Savvy strategies for protecting your Intellectual Property rights


  • Delegate responsibility for Intellectual Property to somebody in your organisation so that rights are managed centrally and expertly
  • Keep records and evidence such as logging dated and signed copies of drawings and drafts
  • Ensure employment and consultancy contracts clearly state your ownership of all Intellectual Property
  • Ensure any other unregistered rights are owned by the company or that it has the requisite licence to use them
  • Identify materials which are automatically protected by copyright and emphasise wherever possible with the copyright symbol, your name and the creation date
  • Implement a procedure to handle infringers of your Intellectual Property rights, which is fairly inexpensive to put in place but will avoid substantial losses
  • Obtain a patent for a new or improved product or process, preventing the making, using or selling of it without your permission, in most cases for at least twenty years


  • A trademark is an important business asset that helps you to obtain and retain customers and reinforce a distinctive brand that people trust and with a quality product or service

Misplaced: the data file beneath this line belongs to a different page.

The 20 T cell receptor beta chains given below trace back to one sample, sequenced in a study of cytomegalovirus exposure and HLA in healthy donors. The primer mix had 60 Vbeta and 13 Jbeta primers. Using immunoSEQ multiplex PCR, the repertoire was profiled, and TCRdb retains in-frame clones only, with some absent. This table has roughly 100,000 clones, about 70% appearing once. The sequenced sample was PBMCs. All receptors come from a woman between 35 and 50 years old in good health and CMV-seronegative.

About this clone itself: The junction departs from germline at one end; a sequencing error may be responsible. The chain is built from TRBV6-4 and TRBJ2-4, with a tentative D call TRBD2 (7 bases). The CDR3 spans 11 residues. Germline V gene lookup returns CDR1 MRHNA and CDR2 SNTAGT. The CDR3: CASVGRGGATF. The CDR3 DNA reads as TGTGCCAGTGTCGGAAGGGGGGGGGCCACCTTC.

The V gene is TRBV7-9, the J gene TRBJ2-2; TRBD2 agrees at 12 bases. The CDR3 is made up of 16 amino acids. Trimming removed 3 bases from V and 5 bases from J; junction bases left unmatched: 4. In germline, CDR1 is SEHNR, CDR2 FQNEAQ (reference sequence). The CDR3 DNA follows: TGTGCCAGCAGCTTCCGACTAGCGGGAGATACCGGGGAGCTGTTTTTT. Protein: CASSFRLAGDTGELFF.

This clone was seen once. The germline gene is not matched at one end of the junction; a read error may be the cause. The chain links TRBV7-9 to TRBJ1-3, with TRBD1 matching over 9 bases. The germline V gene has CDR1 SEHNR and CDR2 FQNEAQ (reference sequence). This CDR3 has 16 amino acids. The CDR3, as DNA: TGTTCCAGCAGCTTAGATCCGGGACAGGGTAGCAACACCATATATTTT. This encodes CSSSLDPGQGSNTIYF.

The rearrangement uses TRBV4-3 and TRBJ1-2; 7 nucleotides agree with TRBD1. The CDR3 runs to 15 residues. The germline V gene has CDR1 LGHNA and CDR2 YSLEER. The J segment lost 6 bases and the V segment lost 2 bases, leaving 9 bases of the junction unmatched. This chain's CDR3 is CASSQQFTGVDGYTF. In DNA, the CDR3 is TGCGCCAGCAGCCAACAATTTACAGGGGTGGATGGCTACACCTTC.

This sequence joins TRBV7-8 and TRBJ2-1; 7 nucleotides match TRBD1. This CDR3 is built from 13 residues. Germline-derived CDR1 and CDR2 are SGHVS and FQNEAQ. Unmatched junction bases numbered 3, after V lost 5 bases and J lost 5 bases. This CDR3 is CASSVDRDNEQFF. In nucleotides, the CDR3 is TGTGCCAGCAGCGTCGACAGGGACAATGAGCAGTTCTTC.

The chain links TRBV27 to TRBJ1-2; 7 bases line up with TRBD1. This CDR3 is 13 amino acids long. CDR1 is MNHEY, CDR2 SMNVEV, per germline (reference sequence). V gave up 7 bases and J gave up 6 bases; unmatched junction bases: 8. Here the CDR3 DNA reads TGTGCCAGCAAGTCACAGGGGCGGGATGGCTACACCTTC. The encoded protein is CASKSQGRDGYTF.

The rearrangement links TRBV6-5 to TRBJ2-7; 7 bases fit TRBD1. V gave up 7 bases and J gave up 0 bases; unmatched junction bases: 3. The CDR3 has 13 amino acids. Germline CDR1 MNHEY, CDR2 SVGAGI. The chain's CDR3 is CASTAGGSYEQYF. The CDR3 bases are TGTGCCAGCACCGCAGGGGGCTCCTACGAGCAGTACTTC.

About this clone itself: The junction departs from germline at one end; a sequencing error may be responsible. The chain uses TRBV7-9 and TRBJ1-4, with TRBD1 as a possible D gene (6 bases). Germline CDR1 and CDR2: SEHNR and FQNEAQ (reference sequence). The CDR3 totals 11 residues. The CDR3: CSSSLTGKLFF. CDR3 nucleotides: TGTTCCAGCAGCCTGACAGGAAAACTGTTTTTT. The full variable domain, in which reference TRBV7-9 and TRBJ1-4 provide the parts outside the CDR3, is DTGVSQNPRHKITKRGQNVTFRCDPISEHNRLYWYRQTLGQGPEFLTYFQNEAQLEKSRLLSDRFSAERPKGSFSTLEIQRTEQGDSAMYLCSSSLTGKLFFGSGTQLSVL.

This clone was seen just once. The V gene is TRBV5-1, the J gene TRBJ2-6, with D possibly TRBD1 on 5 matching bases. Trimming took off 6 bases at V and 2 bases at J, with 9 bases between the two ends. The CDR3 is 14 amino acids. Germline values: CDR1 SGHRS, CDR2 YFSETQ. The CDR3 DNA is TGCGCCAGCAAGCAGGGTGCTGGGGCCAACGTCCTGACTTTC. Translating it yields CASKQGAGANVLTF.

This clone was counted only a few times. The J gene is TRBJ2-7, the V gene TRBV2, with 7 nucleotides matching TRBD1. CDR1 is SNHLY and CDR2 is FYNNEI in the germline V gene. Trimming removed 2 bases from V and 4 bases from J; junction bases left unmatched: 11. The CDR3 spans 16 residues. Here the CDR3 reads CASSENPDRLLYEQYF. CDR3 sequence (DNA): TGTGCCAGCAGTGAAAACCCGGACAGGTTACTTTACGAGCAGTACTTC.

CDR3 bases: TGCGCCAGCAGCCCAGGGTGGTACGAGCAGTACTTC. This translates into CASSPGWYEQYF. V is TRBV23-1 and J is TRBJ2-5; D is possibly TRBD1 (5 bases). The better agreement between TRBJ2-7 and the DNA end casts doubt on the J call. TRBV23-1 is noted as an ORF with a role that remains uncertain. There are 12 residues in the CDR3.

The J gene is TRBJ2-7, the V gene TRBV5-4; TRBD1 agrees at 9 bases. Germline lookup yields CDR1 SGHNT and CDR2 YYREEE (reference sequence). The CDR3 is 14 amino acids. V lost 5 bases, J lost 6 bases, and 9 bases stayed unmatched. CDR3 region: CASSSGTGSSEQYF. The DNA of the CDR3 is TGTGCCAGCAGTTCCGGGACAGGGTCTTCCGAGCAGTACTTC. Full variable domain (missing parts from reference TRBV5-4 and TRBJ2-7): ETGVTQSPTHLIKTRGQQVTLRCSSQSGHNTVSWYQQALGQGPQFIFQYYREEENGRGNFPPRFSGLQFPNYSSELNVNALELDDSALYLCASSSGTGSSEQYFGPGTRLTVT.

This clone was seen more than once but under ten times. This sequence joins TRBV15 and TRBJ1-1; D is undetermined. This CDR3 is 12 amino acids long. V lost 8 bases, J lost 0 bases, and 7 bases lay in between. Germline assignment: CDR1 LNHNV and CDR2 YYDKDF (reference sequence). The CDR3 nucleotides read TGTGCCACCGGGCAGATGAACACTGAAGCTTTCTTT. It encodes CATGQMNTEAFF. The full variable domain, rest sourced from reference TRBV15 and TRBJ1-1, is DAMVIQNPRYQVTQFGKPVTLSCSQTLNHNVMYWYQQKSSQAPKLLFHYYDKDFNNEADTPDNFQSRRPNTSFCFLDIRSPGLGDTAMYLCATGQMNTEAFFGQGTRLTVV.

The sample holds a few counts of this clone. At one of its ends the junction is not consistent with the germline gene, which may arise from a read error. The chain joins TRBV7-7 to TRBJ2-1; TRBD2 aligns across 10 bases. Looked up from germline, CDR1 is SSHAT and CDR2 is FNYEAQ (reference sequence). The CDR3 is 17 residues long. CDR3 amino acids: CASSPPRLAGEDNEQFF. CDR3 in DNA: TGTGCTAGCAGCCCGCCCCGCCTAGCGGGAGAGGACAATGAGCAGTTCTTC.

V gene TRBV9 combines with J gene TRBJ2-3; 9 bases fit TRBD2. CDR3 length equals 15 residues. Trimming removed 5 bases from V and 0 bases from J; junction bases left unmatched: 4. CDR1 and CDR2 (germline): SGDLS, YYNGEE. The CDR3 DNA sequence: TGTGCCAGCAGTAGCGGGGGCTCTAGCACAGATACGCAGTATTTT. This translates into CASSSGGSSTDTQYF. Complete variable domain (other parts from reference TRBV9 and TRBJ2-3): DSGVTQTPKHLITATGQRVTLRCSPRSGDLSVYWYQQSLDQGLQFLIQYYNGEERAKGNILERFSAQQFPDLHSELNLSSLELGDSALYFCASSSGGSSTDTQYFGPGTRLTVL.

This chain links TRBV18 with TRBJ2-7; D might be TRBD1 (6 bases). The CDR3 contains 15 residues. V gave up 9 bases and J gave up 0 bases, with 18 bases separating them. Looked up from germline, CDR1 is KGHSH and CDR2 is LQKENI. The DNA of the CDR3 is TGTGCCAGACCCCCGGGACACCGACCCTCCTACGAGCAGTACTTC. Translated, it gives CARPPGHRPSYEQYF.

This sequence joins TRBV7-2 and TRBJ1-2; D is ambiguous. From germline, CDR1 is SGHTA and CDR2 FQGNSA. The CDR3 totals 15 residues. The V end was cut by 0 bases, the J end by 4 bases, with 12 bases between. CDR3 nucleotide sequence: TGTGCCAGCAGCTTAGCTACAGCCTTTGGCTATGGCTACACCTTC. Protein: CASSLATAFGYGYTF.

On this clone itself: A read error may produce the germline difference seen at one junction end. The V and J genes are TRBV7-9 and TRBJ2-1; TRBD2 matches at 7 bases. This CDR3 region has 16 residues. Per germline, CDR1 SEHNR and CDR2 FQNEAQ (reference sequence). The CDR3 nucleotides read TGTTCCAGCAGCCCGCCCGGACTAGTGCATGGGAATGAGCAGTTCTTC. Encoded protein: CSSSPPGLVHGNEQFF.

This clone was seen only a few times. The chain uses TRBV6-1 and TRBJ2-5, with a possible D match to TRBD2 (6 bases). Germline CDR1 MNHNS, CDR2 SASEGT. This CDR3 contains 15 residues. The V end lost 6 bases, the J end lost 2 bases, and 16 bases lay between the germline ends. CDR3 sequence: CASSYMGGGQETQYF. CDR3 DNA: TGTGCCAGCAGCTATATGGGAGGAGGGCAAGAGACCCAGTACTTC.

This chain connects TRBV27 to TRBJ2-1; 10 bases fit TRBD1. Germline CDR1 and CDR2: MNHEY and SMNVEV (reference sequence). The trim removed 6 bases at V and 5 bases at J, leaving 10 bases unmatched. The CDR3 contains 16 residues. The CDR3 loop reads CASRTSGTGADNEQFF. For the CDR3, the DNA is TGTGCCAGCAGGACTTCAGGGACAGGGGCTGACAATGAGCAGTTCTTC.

• Conduct a search to determine whether your proposed trademark might infringe another’s rights via the Intellectual Property Office ( Searches should cover the actual proposed mark and any obvious variations (e.g. of spelling)
  • It also protects your business and its reputation from others using the same or similar trademark in relation to the same or similar goods and/or services in which your trademark is registered  


  • A registered design provides the owner with the exclusive right to making, offering, putting on the market, importing, exporting or using a product in which the same or a similar design is incorporated. It is advisable if you wish to protect the appearance of something, such as a 3D object or 2D design, but the design must be new and have individual character. It also protects the overall appearance of a product, i.e. the lines, contours, colours, shape, texture or materials
  • UK and EU design registration is relatively inexpensive and normally quite a speedy process as the application is not checked to see whether the design is new and has individual character A valid design registration may be obtained in the UK if the application is filed within the 12-month grace period from first publication of the design

Intellectual Property and Trademark law is very complex so it is advisable to seek specialist advice before proceeding. Contact one of our Intellectual Property Solicitors today for specialist advice on protecting your ideas, business name and Intellectual Property from day one.

So for city quality Specialist Intellectual Property Advice at local prices;

  • FREEPHONE 0800 1404544
  • call our team on 0800 1404544 or
  • use the contact form below:

Comments or questions are welcome.

* indicates required field